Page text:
22. clessness says:

    I note an error in the Dallas reader’s reasoning (wholly aside from ethical issues and general heartlessness).

    If he spent $110 to get his spaniel, then clearly the benefit he gains from the dog is worth more than $110, otherwise he wouldn’t have exchanged the money for the dog. Thus $110 is not the maximum he should spend in order to retain the dog, but in fact the minimum (assuming the dog’s perceived value has not changed).

    Can’t believe I majored in economics for this.

    • Garbanzo says:

      @clessness: Speaking purely economically, if the treatment cost more than $110, wouldn’t his best course of action be to spend only $110 to get a new dog from the pound? If he choses correctly he should be able to get a dog that gives him the same pleasure per day as the old dog, but is younger and therefore has a longer expected future lifespan and thus will yield a greater total amount of pleasure.

      If it cost me $300 to fix my iPod but only $200 to buy a new iPod, it seems that it would be a no-brainer to buy a new one. How are the economics different for a dog?

      (I am not saying that I agree with the original blogger’s sentiment. We actually paid $4.5k last year to remove a tumor from our dog. I’m just trying to understand clessness’s analysis.)

  23. Eels says:

    I have a cousin who spent something in the neighborhood of ten grand to save her yellow lab who required lots of blood transfusions and all sorts of other things. I don’t think it was ridiculous for her, because she had that money to spend. If anything happened to my parents golden retrievers, I’m sure they’d sell their house and live in a tent so the dogs could survive.

  24. SkokieGuy says:

    I paid $1000.00 for spinal surgery on my 3 year old Dachund, (and this was 15 years ago). He lived to almost 15 and I would happily have done it again.

    However, if he were 10 or 12, I would not have performed the same surgey, as his remaining lifespan potential would have been much more limited.

    Another huge issue in the pet industry not talked about is the value of an animal. High tech treatment options are increasing. MRI’s, chemotherapy, heart transplants, etc. Your vet will ‘use’ the animal – patient bond to encourage you to spend and spend and spend on your pet’s health, and there is subtle guilt factor if you don’t concur.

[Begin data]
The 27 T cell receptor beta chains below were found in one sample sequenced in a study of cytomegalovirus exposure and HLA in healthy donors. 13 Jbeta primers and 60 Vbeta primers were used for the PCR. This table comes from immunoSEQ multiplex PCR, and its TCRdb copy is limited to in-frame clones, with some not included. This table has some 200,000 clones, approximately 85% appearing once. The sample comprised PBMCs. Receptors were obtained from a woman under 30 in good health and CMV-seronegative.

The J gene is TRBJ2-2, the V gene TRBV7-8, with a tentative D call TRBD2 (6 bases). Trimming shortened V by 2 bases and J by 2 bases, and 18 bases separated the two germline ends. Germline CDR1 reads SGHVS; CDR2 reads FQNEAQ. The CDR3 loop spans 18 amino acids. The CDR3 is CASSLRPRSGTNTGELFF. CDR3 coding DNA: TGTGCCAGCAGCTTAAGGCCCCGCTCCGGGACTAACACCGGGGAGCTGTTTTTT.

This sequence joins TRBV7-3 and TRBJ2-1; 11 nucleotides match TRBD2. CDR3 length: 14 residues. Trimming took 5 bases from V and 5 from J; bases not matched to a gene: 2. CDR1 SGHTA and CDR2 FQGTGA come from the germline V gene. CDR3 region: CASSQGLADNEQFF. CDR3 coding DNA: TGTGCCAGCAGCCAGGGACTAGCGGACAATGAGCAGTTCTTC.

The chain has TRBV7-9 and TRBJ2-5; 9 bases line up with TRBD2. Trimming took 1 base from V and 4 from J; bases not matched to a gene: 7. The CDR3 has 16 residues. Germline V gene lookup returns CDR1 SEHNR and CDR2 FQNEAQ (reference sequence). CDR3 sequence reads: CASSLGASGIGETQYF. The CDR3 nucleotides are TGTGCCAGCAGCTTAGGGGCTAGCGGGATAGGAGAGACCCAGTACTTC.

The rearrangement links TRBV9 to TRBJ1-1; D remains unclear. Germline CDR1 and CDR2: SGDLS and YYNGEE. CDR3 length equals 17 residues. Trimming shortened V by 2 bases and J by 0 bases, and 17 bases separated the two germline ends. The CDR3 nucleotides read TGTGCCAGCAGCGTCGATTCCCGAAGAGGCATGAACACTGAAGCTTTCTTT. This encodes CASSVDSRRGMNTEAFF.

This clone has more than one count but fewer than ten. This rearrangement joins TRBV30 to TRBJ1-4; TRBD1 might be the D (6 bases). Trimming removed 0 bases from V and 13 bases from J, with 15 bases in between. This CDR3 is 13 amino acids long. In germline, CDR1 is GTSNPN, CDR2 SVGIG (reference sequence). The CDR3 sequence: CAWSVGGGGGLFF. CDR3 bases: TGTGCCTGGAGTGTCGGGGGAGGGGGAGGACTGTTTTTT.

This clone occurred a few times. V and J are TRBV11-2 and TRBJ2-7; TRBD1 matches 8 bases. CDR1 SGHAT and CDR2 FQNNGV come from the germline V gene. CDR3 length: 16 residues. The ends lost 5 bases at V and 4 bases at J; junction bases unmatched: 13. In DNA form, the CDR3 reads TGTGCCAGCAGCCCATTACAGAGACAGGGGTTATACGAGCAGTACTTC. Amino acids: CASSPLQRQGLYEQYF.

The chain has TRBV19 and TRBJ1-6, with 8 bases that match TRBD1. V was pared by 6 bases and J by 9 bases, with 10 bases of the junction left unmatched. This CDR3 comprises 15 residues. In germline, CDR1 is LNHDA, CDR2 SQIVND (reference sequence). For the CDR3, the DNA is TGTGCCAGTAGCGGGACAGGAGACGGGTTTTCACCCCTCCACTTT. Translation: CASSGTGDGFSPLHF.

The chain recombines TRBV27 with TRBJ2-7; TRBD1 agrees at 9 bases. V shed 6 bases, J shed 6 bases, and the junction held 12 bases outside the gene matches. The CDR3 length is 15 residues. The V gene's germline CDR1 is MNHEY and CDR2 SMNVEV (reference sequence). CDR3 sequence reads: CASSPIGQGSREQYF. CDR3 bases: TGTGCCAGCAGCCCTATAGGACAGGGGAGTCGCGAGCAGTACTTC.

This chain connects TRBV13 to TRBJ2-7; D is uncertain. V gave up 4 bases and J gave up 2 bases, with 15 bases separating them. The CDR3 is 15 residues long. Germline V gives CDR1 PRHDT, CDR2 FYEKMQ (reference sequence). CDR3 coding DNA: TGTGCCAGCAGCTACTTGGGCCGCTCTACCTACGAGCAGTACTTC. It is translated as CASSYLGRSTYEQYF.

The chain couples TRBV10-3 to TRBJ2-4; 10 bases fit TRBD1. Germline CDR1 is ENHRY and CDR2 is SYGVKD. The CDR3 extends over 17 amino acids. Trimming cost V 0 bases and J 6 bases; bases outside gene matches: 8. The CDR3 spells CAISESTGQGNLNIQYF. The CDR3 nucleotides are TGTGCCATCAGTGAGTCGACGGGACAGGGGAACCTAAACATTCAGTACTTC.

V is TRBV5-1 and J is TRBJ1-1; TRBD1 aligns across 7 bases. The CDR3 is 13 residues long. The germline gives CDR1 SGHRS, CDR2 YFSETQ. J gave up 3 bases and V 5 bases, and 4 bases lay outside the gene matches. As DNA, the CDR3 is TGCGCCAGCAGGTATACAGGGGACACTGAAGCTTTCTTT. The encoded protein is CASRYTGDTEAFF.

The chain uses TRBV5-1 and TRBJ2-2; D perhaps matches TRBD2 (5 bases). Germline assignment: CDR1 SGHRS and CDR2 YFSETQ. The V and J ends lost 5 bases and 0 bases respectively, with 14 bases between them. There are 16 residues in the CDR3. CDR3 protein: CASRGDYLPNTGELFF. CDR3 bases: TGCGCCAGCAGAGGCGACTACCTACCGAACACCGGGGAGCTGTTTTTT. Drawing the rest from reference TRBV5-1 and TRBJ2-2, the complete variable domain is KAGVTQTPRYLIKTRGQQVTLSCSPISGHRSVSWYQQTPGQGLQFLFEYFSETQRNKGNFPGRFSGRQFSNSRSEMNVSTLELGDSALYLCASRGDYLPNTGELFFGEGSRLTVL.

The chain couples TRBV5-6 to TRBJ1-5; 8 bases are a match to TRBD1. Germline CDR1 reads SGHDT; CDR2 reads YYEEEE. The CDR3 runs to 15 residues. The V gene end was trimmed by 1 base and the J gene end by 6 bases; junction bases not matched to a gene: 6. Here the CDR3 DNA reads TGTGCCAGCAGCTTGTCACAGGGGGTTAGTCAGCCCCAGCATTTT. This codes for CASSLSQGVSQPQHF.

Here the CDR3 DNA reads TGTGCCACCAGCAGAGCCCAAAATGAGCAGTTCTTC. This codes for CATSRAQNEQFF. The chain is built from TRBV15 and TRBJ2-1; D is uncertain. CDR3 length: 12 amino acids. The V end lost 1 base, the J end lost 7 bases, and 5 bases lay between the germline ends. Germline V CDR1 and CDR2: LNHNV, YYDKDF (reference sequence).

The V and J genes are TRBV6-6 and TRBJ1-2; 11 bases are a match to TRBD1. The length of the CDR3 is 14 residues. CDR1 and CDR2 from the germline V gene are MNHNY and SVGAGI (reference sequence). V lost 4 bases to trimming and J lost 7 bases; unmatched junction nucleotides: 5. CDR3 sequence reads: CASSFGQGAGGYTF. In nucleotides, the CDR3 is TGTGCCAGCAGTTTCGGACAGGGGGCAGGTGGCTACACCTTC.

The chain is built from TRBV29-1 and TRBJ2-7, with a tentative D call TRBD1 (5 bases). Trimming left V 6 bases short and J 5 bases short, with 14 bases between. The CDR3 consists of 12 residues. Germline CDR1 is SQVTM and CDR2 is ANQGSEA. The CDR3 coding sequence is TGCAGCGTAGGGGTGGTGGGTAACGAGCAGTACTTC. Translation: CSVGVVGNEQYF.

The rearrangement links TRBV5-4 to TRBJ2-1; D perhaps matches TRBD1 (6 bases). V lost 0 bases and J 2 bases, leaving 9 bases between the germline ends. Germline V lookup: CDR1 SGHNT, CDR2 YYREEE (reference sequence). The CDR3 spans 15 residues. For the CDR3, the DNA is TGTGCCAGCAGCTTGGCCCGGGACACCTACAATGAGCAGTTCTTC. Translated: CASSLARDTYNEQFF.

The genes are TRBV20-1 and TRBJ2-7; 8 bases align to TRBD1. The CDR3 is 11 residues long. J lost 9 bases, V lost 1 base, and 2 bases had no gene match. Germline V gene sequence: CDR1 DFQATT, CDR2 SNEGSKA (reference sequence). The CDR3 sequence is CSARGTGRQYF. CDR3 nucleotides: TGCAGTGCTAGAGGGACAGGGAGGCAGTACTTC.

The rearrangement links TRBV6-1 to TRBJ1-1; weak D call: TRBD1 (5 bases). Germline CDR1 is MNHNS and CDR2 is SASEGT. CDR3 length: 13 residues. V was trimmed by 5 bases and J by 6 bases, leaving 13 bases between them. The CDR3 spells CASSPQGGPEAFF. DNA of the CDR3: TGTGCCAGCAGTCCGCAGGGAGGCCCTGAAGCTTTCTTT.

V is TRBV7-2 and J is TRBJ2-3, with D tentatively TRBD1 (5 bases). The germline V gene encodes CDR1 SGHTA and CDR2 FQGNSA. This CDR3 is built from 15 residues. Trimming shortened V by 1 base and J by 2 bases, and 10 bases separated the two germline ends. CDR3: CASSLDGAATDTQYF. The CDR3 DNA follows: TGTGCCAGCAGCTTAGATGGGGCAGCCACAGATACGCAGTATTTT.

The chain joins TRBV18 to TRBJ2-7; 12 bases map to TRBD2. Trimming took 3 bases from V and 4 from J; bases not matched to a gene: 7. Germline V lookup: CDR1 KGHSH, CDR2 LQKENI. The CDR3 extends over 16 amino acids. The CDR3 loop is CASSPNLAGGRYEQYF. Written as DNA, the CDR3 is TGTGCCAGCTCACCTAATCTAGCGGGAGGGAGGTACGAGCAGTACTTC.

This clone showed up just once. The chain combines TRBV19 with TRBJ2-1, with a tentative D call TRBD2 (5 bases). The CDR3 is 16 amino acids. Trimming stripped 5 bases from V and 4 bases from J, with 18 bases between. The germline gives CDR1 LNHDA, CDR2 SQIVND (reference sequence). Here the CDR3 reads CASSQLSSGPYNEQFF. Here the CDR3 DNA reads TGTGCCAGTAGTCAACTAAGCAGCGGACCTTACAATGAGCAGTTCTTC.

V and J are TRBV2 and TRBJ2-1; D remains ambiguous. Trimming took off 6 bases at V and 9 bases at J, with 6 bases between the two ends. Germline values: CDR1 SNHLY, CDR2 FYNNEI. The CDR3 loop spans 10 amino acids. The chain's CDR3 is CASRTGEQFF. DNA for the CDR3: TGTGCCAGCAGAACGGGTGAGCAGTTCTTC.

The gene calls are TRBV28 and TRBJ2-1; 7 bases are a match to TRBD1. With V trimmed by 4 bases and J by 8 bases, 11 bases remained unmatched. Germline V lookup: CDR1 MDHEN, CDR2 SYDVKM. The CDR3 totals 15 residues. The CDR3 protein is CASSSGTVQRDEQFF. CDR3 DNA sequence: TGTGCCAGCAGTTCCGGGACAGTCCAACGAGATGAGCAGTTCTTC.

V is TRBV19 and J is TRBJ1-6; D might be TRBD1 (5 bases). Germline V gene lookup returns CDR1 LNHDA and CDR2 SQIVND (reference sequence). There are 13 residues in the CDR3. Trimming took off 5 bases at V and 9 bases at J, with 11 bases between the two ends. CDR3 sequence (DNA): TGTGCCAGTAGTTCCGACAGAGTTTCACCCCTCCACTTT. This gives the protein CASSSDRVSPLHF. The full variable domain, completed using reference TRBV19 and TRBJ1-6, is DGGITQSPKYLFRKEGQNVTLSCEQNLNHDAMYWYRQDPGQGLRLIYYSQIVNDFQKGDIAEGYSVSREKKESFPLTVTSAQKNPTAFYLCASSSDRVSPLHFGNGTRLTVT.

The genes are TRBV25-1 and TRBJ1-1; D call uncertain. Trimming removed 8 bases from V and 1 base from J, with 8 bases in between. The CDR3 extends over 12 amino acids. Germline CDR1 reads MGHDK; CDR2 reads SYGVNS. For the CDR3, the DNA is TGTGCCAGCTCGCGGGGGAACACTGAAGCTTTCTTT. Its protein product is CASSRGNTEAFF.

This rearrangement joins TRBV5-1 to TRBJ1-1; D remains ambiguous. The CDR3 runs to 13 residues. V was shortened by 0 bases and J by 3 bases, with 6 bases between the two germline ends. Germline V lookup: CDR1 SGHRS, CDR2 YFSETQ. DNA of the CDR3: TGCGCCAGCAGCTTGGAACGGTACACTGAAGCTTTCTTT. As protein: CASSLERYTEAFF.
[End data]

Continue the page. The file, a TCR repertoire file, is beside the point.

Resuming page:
BUT – and this is huge, you can’t effectively sue for malpractice, because the ‘value’ of an animal is simply it’s original purchase price. Your animal is legally considered property and your damages are limited to the cost of the property.

    So a doctor can general hundreds of thousands of dollars in fees, with almost no liability or risk. Veterinary associations have agressively lobbied AGAINST legislation that would allow for loss of companionship, etc.

    • BrAff says:

      whatever it takes… as long as their quality of life will still be good.

      @SkokieGuy: It is nice to hear good dachshund surgery stories… I have two right now (a Brindle-Piebald shorthair and a Black-Tan Wirehair)…

    • mmmsoap says:

      @SkokieGuy: If this is what your vet does, it’s time to get another vet. I have 3 cats, two of which have moderate medical issues that need some maintenance (daily medicine, special food, extra trip to the vet once or twice a year). Taken individually, it’s not bad at all, financially, but when they hit at once it can add up. My vet is *always* talking about options…We have options A, B, or C…C’s the best, but costs this much. On the other hand, we’ll probably get almost the same results from B, for this much, but the results take longer to process…he recommends doing A sometime in the next year, but in reality it may tell us bad news we can’t fix and we may want to skip it.